When you having acting secretaries, acting under secretaries, and acting assistant secretaries, that does not serve the American public well. — Retired Adm. William McRaven, a former Navy SEAL who previously led US Special Operations Command
When you having acting secretaries, acting under secretaries, and acting assistant secretaries, that does not serve the American public well. — Retired Adm. William McRaven, a former Navy SEAL who previously led US Special Operations Command
Former Navy SEAL William McRaven says having acting officials leading the US military 'does not serve the American public well'
  • Retired Adm. William McRaven, a former Navy SEAL who previously led US Special Operations Command, said Monday that having acting officials leading the military should make the American people "uncomfortable."
  • "When you having acting secretaries, acting under secretaries, and acting assistant secretaries, that does not serve the American public well," McRaven said.
  • Following a purge of the Pentagon's civilian leadership shortly after the presidential election in November, the Trump administration filled the defense secretary post, as well as the top policy and intelligence positions, with acting officials, bypassing the approval of elected representatives in Congress.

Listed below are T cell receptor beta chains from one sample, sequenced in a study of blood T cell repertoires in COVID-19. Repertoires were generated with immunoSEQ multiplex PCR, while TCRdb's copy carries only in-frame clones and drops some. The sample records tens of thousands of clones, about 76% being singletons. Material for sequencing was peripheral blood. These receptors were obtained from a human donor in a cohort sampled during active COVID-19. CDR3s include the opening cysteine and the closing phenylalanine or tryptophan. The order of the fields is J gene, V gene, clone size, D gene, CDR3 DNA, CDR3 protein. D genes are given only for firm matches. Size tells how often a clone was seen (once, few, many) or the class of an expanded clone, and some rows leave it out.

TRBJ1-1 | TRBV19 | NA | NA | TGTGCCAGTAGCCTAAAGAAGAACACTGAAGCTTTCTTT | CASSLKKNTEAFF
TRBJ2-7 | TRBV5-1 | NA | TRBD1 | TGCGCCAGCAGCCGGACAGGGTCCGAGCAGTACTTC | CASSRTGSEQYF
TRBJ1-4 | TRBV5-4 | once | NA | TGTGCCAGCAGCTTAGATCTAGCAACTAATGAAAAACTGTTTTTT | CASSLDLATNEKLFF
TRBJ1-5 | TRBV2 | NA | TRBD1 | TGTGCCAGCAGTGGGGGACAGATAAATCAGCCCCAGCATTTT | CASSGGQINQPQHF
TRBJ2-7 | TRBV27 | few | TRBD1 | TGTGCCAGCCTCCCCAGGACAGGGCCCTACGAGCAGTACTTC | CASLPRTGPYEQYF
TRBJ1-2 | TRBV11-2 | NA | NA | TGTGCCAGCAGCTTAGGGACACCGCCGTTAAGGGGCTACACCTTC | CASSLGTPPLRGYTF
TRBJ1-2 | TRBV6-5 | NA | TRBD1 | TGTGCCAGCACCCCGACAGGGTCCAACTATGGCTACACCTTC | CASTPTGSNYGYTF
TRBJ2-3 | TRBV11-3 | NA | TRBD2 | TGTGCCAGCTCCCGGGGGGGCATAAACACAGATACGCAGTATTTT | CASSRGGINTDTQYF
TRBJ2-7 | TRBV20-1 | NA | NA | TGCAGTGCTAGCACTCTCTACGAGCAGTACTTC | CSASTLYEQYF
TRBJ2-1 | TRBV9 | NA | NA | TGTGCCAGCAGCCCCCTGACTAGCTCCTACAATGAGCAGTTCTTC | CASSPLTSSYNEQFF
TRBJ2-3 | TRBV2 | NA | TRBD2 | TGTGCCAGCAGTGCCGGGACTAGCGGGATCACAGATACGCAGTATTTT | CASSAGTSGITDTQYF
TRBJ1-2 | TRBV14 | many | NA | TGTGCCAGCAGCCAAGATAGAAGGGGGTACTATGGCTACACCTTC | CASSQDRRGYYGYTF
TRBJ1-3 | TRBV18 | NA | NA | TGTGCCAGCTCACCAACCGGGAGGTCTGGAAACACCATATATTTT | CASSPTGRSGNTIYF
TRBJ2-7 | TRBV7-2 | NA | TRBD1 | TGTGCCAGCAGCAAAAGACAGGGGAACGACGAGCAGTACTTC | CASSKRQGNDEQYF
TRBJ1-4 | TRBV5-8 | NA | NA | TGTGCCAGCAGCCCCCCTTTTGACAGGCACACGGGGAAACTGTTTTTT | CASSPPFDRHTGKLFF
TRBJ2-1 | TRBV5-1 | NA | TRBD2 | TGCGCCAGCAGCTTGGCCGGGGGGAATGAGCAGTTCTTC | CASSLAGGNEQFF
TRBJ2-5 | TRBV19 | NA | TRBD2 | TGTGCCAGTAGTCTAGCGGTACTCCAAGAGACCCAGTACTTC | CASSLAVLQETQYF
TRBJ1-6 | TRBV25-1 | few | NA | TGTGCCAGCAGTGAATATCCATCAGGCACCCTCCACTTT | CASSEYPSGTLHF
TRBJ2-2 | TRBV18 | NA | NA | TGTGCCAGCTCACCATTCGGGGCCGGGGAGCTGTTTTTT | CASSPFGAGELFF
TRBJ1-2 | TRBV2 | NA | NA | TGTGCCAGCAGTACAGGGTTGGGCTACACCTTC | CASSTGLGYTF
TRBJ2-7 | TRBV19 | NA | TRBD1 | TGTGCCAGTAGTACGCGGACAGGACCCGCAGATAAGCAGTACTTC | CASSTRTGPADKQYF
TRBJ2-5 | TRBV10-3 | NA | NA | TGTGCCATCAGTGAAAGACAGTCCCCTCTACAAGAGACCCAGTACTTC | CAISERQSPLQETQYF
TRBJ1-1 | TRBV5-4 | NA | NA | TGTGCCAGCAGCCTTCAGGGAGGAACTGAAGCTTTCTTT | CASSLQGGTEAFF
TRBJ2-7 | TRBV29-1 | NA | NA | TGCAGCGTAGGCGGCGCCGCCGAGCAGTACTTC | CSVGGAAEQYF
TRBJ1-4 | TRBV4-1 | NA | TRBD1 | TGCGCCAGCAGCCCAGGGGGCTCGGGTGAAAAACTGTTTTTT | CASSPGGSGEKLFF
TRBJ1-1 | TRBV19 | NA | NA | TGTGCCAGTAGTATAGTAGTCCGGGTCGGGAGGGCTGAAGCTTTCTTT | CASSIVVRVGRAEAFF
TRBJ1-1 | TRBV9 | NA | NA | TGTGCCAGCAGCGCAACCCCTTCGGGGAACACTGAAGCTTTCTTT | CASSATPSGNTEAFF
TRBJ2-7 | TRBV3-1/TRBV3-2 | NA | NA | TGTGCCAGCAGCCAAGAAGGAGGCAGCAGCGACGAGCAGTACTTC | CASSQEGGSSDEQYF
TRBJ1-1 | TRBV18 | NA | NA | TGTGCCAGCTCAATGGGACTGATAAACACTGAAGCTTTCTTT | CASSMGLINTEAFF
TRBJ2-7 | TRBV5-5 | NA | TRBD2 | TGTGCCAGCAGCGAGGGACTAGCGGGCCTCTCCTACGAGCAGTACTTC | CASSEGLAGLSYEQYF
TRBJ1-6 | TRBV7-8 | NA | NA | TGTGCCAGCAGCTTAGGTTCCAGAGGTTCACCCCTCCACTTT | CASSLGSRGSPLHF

McRaven said that the process in which lawmakers approve individuals selected to serve as military leaders is one in which the American people can be confident. He added, though, that "it should also make them very uncomfortable when people are sitting in positions for which they have not been confirmed by the Senate."

Senior military leaders, such as the secretary of defense, are typically nominated by the president and then confirmed through a vote in the Senate. This process, McRaven and the other panelists said, is one way to ensure civilian control of the military.

"Elected civilian oversight is hugely important," retired US Army Gen. Carter Ham, a former head of US Africa Command, said during the event, explaining that it is important for commanders and other senior military leaders to have the approval of the elected representatives of the nation.

"The scrutiny those commanders undergo to be considered for, nominated, and then confirmed by the Senate to serve in those positions is extraordinary," Ham added, referring to the often intense lines of questioning a nominee faces prior to being confirmed.